Judge decides students may stay at present high school


Staff Writer

The Freehold Regional High School District has prevailed in an initial decision against Howell’s objection to adjusted attendance boundaries for the current 2006-07 school year.

However, the attorney representing the township, Thomas Gannon, has filed exceptions with the commissioner of the Department of Education which now act as a “mini-appeal,” according to Gannon.

The case stems from a September 2005 FRHSD Board of Education decision that altered attendance boundaries in the district. As part of the decision, more than 100 incoming ninth-graders from Howell were districted to attend Colts Neck High School. Prior to the board’s action, those incoming freshmen would have attended Howell High School.

Howell officials objected to the redistricting and filed a petition with the commissioner in February. The township sought to declare the attendance area boundaries null and void.

With the case in court, the affected Howell students began class at Colts Neck High School in September.

On Oct. 5, Administrative Law Judge Joseph F. Martone denied the objection.

Martone said in his written decision, “I find that the school district has expended significant time, money and resources in planning and budgeting for the 2006-07 school year in reliance upon the attendance boundary plan. I am satisfied that it will be extremely onerous if not impossible for the district to accomplish and implement any change … for this current school year.”

With Gannon filing exceptions, however, the case now rests before the commissioner of education.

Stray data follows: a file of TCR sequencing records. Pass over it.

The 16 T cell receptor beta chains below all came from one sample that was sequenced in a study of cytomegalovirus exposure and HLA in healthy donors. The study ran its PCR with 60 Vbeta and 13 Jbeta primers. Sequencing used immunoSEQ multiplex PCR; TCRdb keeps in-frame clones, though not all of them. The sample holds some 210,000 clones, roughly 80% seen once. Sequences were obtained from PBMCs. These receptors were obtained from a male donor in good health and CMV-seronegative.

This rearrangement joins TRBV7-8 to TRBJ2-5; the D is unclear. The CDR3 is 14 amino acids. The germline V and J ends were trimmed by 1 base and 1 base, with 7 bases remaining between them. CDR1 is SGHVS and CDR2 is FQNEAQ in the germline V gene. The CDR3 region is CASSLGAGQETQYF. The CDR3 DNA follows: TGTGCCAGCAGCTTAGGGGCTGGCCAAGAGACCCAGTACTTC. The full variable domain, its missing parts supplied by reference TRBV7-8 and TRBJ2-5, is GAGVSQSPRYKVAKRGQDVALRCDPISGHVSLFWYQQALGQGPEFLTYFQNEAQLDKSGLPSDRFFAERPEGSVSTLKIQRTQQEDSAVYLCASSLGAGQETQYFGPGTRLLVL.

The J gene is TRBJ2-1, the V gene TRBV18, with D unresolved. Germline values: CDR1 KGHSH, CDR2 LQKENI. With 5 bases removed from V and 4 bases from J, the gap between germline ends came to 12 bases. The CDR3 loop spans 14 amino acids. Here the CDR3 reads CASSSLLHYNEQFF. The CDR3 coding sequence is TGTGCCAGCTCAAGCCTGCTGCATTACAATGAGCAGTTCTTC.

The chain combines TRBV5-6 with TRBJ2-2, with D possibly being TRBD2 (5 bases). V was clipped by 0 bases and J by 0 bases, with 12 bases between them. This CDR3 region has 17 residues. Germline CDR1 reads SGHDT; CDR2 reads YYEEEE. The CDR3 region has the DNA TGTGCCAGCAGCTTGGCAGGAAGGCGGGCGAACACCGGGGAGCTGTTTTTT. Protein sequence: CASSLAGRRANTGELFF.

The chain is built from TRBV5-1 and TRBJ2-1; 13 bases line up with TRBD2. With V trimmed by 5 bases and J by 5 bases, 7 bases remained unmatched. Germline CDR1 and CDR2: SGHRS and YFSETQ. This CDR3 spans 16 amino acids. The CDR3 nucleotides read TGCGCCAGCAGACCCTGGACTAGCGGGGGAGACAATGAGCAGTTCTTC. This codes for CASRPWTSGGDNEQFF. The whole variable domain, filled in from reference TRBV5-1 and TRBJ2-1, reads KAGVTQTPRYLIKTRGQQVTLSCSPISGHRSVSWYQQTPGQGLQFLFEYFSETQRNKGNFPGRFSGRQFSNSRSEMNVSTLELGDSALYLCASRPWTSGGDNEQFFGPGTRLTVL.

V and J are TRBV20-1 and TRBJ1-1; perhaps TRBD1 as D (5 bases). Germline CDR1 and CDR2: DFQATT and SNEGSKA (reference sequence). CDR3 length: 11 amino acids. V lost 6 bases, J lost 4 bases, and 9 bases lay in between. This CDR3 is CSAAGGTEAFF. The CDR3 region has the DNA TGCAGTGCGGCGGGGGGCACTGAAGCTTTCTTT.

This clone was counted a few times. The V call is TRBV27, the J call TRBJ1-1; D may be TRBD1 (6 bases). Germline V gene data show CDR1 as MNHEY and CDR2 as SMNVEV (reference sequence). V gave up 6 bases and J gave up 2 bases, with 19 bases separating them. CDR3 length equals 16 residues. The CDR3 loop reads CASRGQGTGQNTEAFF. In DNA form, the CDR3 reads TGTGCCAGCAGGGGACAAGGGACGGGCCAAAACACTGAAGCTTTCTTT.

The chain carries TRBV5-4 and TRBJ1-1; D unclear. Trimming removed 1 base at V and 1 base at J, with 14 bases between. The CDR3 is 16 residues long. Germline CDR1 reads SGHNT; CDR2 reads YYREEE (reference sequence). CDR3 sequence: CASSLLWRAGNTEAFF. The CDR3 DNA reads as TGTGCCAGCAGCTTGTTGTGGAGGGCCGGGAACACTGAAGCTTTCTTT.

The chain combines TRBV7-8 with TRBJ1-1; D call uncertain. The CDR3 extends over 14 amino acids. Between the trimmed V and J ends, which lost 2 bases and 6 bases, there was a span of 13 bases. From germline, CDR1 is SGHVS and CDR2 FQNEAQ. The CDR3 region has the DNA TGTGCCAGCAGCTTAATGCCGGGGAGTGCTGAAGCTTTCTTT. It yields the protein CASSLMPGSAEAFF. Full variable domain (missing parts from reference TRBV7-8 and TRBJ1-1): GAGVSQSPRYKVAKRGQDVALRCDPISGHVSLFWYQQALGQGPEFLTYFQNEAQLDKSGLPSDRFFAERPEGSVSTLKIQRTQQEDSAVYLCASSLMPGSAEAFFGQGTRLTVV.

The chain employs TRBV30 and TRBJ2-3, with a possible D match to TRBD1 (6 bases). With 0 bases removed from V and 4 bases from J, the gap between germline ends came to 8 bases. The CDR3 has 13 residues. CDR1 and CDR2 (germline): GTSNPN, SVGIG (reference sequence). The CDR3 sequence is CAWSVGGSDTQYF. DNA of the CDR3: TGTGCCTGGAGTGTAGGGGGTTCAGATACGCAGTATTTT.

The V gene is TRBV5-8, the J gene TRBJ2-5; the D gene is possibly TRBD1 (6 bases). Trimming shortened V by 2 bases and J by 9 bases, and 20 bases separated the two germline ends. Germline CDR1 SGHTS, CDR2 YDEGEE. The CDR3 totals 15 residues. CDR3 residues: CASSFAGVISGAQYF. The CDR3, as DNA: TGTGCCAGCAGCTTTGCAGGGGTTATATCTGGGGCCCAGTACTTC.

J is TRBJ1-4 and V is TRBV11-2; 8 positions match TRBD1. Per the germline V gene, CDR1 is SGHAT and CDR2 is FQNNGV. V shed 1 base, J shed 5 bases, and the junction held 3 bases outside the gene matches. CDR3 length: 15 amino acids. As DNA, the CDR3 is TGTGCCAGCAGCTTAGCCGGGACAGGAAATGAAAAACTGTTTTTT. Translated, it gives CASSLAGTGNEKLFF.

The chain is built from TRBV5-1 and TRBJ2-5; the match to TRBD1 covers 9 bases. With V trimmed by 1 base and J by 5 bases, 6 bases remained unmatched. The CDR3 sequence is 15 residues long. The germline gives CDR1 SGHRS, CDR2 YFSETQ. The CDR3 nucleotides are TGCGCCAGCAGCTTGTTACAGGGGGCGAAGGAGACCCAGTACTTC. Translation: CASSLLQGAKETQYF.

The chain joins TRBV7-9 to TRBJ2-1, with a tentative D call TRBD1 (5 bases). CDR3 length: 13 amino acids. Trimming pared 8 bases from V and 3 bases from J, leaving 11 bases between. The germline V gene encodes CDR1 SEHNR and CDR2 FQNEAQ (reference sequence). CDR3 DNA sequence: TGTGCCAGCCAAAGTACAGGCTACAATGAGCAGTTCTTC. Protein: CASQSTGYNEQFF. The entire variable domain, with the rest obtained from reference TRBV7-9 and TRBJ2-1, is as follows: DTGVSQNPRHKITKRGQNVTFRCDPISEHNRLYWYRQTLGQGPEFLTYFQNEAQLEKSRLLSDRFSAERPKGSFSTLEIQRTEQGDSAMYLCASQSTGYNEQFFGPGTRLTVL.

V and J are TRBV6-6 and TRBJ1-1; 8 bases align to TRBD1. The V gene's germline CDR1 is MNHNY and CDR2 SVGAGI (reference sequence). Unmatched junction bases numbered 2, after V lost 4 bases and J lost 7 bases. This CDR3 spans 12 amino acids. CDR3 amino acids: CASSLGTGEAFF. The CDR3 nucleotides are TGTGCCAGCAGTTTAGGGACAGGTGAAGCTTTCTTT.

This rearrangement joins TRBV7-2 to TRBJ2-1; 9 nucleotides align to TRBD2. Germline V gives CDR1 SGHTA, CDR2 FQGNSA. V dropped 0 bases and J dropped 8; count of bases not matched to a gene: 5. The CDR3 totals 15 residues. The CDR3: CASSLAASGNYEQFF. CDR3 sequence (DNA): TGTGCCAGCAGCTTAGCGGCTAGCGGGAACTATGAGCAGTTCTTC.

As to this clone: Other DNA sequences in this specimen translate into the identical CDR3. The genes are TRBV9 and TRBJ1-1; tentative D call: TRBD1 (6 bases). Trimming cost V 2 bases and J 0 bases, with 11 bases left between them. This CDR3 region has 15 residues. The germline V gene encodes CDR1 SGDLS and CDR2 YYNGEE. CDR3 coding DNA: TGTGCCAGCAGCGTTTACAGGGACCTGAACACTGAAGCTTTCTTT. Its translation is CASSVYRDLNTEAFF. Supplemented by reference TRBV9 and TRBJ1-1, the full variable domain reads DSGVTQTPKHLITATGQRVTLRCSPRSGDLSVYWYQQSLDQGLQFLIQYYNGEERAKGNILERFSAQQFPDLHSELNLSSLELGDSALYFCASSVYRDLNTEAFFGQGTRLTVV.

At the board’s Nov. 20 meeting at its offices in Englishtown, FRHSD attorney Nathanya Simon said the commissioner is expected to render a decision in January.

Superintendent of Schools James Wasser said he did not understand why the case is continuing, noting that the redistricted students have already been in school for nearly three months.

“What is a judge going to rule now?,” he asked at the board meeting. “I know everyone is entitled to their opinion, but this is costing the taxpayer more money – not only to the township, but the board. Taxpayers need to know that.”

After board members questioned if a favorable decision for the petitioners (Howell) could result in a reversal of the redistricting for the 2007-08 school year, Simon said she “would find it highly unlikely. A court can only decide what’s before it.”

With that being the case, board Vice President Ron Lawson of Howell said he believes the redistricting battles will resurface.

“When we ultimately prevail, we’re going to start all over again,” he said.

Gannon, though, left the door open to preclude current and future litigation when he said, “There may be some discussion so we can come to a meeting of the minds.”